PROVIDENCE, R.I. — A study published in the American Journal of Public Health finds links between mining and the spread of tuberculosis in sub-Saharan Africa. The study analyzed data from 44 sub-Saharan African countries and found that the greater the mining production, the higher the country’s incidence of TB. The research concluded that as many as one-third of new TB cases — 750,000 cases annually — may be attributable to mining.
“We have long known that the conditions on the mines — both above and below ground — are conducive to the spread of TB and HIV. But this is the first time we have used statistical techniques to accurately quantify the contribution of mining to TB,” said Mark Lurie, assistant professor of medical science at Brown University. Lurie says that TB incidence in some mines is 10 times times higher than in the general population.
The study, which included researchers from Oxford University, London School of Hygiene and Tropical Medicine, and the University of California — San Francisco, attributes the high incidence of TB among miners to factors including silica dust in mines, crowded working and living conditions, and the rampant spread of HIV, which weakens the body’s immune system. Many of the mineworkers are migrants, meaning that they have exposure to multiple TB risk factors, including health-care disruption and low socioeconomic status. The children, wives and friends of these workers are also at risk, given the migratory pattern that has most miners traveling back and forth from their home countries several times a year.
TB has been on the rise in sub-Saharan Africa for the last 20 years, during which time incidence of TB has doubled from 173 to 351 cases per 100,000 population. Lurie found that TB is on the decline in only 10 of the 44 African countries examined. It was long believed that the rise in TB was a result of the high rate of HIV infection, but Lurie and his colleagues discovered that HIV is only one factor contributing to the high TB rates and that mining is a significant additional factor. The researchers found, for example, that when countries reduced their mining activity, TB rates fell more quickly than in neighboring countries with stable or increasing mining rates.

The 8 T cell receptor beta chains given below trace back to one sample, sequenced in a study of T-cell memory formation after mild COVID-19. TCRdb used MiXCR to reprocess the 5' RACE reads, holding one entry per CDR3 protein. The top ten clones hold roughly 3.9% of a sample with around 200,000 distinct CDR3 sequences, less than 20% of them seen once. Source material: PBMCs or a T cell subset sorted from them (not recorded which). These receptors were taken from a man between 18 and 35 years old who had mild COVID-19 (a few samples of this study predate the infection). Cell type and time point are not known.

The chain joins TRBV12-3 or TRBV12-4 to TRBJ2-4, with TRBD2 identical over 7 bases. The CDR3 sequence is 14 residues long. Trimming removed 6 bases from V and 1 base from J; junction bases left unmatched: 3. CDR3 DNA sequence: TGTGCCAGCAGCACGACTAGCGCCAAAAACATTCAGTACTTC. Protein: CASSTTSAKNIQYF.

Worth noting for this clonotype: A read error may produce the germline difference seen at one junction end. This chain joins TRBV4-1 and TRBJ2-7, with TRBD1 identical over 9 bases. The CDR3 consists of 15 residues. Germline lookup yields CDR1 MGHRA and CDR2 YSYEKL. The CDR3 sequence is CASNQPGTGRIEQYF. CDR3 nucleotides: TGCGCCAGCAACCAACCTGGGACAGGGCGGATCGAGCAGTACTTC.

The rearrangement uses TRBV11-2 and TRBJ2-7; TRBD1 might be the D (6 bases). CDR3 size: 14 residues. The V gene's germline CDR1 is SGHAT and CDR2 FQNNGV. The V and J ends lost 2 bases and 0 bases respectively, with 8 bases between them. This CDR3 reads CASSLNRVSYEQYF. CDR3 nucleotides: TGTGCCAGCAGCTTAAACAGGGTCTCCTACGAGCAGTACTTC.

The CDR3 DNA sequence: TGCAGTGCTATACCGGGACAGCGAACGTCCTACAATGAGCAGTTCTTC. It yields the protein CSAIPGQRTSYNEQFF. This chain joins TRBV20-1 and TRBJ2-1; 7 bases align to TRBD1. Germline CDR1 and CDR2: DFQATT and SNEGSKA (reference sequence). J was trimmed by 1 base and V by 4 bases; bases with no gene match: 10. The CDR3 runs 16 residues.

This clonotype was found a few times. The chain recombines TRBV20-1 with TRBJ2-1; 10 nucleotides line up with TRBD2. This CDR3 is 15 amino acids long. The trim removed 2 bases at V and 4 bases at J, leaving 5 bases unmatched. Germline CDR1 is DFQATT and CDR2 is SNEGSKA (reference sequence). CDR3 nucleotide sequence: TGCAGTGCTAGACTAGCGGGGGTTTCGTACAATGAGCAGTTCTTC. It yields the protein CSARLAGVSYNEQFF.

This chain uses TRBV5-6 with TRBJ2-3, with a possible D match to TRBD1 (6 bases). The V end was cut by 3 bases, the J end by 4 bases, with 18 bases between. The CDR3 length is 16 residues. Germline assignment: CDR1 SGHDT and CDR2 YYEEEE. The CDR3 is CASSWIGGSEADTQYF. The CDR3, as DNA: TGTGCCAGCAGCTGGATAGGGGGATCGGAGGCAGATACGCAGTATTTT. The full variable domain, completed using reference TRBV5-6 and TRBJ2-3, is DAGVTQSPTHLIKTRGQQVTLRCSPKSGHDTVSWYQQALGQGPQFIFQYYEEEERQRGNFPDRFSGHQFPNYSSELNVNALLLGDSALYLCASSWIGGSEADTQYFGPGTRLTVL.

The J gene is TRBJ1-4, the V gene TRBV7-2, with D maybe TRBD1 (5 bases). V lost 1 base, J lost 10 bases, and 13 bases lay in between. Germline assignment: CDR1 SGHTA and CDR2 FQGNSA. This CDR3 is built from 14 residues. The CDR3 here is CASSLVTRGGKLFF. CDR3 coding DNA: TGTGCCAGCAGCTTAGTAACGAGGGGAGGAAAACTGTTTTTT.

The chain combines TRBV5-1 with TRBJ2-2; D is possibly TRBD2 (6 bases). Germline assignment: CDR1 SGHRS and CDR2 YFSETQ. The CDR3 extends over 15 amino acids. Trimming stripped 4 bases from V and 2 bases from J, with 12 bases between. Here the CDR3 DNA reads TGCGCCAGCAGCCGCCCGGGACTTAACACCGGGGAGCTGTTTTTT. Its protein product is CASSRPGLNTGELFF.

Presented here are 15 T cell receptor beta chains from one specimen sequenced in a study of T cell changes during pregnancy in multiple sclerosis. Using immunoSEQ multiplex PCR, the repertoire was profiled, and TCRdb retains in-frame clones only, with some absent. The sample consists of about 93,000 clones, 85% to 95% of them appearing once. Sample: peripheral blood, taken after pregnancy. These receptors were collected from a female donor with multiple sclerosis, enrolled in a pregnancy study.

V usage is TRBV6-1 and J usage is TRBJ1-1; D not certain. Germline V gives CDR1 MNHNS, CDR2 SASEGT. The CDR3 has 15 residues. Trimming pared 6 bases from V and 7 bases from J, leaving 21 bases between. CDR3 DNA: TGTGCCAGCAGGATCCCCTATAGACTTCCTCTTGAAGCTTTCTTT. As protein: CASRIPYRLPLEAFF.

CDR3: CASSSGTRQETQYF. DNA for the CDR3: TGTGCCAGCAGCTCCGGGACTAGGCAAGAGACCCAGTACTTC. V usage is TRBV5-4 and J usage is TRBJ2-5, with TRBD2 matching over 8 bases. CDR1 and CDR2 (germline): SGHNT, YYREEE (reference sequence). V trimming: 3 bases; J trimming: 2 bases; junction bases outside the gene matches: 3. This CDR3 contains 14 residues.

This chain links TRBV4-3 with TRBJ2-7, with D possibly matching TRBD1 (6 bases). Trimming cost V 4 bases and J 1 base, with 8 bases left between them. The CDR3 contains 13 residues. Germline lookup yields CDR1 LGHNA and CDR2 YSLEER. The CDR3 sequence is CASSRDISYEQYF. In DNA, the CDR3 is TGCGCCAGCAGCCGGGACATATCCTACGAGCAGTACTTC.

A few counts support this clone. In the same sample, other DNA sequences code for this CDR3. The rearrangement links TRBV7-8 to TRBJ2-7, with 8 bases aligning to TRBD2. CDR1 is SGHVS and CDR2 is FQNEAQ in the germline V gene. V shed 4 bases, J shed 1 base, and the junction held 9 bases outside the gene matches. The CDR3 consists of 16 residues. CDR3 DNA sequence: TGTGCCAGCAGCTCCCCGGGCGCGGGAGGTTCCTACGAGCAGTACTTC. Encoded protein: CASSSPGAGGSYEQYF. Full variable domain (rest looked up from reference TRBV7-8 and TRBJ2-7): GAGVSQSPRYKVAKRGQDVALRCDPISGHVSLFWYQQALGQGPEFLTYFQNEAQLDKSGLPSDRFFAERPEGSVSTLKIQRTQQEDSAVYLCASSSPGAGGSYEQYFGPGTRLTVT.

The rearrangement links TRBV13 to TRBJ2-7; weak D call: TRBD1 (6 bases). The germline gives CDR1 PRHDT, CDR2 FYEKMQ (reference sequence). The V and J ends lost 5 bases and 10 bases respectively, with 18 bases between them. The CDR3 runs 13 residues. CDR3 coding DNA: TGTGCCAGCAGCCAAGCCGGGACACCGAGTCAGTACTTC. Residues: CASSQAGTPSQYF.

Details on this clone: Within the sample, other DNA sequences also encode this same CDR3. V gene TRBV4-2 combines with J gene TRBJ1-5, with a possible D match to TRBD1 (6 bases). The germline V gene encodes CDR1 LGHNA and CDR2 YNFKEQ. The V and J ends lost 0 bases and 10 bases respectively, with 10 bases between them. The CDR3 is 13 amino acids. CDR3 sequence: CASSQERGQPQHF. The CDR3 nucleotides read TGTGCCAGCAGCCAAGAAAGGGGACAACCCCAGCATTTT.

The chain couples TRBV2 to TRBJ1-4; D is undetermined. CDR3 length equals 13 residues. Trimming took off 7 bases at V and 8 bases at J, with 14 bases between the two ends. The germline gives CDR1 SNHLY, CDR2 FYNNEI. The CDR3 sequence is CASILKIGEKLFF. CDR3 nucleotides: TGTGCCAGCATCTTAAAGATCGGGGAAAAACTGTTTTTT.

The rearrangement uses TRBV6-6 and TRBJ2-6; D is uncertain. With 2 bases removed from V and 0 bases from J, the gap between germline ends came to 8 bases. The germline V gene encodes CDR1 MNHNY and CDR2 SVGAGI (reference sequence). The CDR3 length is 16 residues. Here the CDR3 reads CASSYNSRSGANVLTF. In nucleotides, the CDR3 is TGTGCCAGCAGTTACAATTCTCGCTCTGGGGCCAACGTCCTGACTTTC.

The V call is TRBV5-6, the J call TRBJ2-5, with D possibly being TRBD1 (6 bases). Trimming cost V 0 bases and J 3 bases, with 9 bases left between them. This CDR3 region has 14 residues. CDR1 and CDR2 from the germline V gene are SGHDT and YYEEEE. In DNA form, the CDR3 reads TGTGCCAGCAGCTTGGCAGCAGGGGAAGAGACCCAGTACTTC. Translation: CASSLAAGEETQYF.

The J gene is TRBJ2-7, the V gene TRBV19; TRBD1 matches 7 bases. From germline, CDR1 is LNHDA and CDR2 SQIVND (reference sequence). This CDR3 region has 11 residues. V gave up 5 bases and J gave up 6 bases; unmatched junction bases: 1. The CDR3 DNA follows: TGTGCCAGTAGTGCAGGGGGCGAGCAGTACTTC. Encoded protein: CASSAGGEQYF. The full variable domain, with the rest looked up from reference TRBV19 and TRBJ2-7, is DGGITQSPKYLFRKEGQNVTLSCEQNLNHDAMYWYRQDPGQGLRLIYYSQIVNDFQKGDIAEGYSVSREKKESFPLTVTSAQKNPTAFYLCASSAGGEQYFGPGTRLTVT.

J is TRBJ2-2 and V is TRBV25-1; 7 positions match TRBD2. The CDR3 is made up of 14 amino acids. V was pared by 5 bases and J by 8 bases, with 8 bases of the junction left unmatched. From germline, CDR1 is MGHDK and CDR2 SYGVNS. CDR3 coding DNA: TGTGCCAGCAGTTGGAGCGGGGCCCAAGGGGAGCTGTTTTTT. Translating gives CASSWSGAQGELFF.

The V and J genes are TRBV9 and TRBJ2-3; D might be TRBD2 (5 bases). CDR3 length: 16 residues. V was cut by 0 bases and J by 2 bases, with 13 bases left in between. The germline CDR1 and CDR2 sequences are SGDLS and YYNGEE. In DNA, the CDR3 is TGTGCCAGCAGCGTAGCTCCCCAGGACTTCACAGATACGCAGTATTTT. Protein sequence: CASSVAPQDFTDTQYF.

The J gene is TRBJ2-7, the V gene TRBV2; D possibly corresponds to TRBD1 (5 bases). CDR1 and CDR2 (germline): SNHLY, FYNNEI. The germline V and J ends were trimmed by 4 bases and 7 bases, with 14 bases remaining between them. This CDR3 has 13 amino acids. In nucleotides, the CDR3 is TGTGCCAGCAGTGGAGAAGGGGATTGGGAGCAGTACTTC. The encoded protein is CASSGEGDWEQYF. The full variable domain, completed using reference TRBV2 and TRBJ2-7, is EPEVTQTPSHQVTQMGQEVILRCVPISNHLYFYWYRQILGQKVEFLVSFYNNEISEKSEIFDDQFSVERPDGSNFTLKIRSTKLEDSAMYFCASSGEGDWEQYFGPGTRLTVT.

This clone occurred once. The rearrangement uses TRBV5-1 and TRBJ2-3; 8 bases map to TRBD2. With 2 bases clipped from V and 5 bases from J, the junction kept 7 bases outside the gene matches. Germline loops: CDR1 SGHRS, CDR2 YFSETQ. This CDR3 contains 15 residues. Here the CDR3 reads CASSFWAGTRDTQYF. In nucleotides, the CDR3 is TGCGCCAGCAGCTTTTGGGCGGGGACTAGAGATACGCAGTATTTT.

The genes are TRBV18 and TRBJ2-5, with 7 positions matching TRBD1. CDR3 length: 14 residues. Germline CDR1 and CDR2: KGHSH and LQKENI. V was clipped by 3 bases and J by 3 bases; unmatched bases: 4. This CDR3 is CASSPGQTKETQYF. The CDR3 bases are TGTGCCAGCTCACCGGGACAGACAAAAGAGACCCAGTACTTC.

TB is a contagious disease. Like the common cold, it spreads through the air. Only people who are sick with TB in their lungs are infectious. When infectious people cough, sneeze, talk or spit, they propel TB germs, known as bacilli, into the air. Infection occurs when a susceptible person inhales these bacilli. Rates of TB in the United States have been declining with 4.6 cases per 100,000 population in 2006, approximately one-seventieth of the rates seen in sub-Saharan Africa, according to the World Health Organization.
“It is a sad irony that precious minerals and metals coveted around the world cause such great harm in their production,” said Lurie. “Our research points to the urgent need to improve the living and working conditions on African mines as an effective public health intervention.”